It is important that we all come together at this time to solve our citywide issues not distort information to further a narrative. We need to focus on our common interest that bind us together, we need to trust the staff that have shown in the past two years they are willing and capable to lead the City through this time, and trust our council (asking question genuinely to achieve information). As a citizen, I look forward to those interactions and discussions.

With hope,

Bret Prebula, Resident and Assistant City Manager

While you’re here…

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Deputy City Manager Mario Giuliani named interim Benicia city manager

Giuliani will replace City Manager Erik Upson who is leaving on March 1 to take a position with a global security firm.

The Vallejo Sun, by Ryan Geller, Feb 14, 2023

BENICIA – The Benicia City Council unanimously appointed Deputy City Manager Mario Giuliani as the city’s interim city manager at a special meeting on Monday night.

Giuliani will replace City Manager Erik Upson who is leaving on March 1 to take a position with a global security firm.

The city is still working on the details of Giuliani’s contract as Benicia’s interim city manager, a position which could lead to the more permanent city manager position after a trial period.

Giuliani has been Benicia’s deputy city manager for two years. Prior to that, he served as the city’s economic development manager for 13 years. Giuliani has lived in Benicia for 30 years, he has worked for Benicia, Walnut Creek and Vallejo parks departments and in the Benicia City attorney’s office.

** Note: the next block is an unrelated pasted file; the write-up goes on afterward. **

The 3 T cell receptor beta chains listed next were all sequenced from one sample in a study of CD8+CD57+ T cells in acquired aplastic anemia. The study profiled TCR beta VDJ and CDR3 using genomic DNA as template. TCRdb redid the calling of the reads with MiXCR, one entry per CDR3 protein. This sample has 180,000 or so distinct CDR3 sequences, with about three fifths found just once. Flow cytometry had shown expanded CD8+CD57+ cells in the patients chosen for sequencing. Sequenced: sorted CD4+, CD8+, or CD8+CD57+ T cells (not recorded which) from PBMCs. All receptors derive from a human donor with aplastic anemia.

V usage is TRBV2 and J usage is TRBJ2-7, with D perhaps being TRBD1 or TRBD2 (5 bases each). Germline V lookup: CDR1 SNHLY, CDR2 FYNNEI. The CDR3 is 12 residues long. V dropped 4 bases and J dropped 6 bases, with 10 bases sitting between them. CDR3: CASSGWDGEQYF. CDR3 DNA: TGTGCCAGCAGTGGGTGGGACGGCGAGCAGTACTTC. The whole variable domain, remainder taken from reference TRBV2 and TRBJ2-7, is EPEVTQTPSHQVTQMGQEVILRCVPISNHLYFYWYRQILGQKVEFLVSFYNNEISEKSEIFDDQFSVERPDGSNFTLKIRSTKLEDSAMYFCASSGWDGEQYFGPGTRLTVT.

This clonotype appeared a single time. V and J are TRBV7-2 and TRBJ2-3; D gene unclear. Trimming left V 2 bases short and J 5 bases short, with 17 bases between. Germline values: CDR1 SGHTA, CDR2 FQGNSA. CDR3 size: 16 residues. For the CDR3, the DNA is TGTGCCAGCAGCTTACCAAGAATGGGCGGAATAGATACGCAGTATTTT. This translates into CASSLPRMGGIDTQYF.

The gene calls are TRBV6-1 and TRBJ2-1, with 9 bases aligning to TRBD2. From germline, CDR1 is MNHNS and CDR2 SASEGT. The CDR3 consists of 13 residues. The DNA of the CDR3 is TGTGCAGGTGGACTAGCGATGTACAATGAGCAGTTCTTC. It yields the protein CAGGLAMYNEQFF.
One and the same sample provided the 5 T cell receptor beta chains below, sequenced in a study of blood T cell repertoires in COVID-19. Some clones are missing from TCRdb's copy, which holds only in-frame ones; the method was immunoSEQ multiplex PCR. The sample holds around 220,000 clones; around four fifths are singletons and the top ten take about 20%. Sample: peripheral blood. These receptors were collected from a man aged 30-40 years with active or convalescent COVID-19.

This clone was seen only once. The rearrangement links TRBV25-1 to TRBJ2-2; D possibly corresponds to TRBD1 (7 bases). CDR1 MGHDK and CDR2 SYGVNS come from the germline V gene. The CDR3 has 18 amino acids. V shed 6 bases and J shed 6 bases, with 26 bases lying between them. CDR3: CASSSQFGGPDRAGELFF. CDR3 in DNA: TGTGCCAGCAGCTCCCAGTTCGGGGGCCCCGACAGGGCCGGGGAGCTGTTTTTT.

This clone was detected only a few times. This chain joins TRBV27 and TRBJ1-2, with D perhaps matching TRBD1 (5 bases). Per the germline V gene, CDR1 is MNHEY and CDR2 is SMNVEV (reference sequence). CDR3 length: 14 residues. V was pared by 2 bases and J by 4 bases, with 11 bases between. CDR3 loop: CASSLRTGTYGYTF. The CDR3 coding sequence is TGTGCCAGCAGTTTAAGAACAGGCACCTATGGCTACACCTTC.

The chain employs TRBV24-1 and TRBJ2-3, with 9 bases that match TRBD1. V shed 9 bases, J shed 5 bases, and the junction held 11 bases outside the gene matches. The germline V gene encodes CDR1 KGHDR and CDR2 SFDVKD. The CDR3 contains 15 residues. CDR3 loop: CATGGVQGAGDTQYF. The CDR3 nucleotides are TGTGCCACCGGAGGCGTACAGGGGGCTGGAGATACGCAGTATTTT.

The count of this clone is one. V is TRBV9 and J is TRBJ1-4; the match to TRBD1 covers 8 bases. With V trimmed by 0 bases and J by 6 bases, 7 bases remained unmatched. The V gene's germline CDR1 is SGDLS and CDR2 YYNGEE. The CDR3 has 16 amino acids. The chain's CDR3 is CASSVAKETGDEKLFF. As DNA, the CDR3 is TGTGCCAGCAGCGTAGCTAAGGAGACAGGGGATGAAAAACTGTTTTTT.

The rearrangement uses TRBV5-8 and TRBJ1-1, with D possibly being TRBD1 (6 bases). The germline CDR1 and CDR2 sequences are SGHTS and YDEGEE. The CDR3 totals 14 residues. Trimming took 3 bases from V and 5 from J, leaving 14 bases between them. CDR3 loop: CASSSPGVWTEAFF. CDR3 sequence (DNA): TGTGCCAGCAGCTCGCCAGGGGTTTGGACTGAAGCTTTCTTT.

“So much of a City Manager’s job is about communication, both the ability to convey a message but also to listen.” Giuliani told the Vallejo Sun.

According to Giuliani, a key experience that will inform his approach as city manager is his work on Benicia’s sales tax measures. Measure C, a 1 cent sales tax to provide funding for essential city services, passed in 2014 but Measure R, which would have increased Benicia’s sales tax by three-quarters of a cent to fund roads, failed by a narrow margin in November.

“From that loss it’s important to take stock in the listening piece in communication,” Giuliani said in an email. “There was clearly a sentiment in the community that I missed or failed to properly address. How one accepts accountability in defeat is also a necessary experience and a trait needed for one to be successful.”

In the past, the City Council has filled the city manager position both by recruiting outside candidates as well as drawing from the city’s own ranks – as they did with Eric Upson, who was the city’s police chief prior to his appointment as city manager.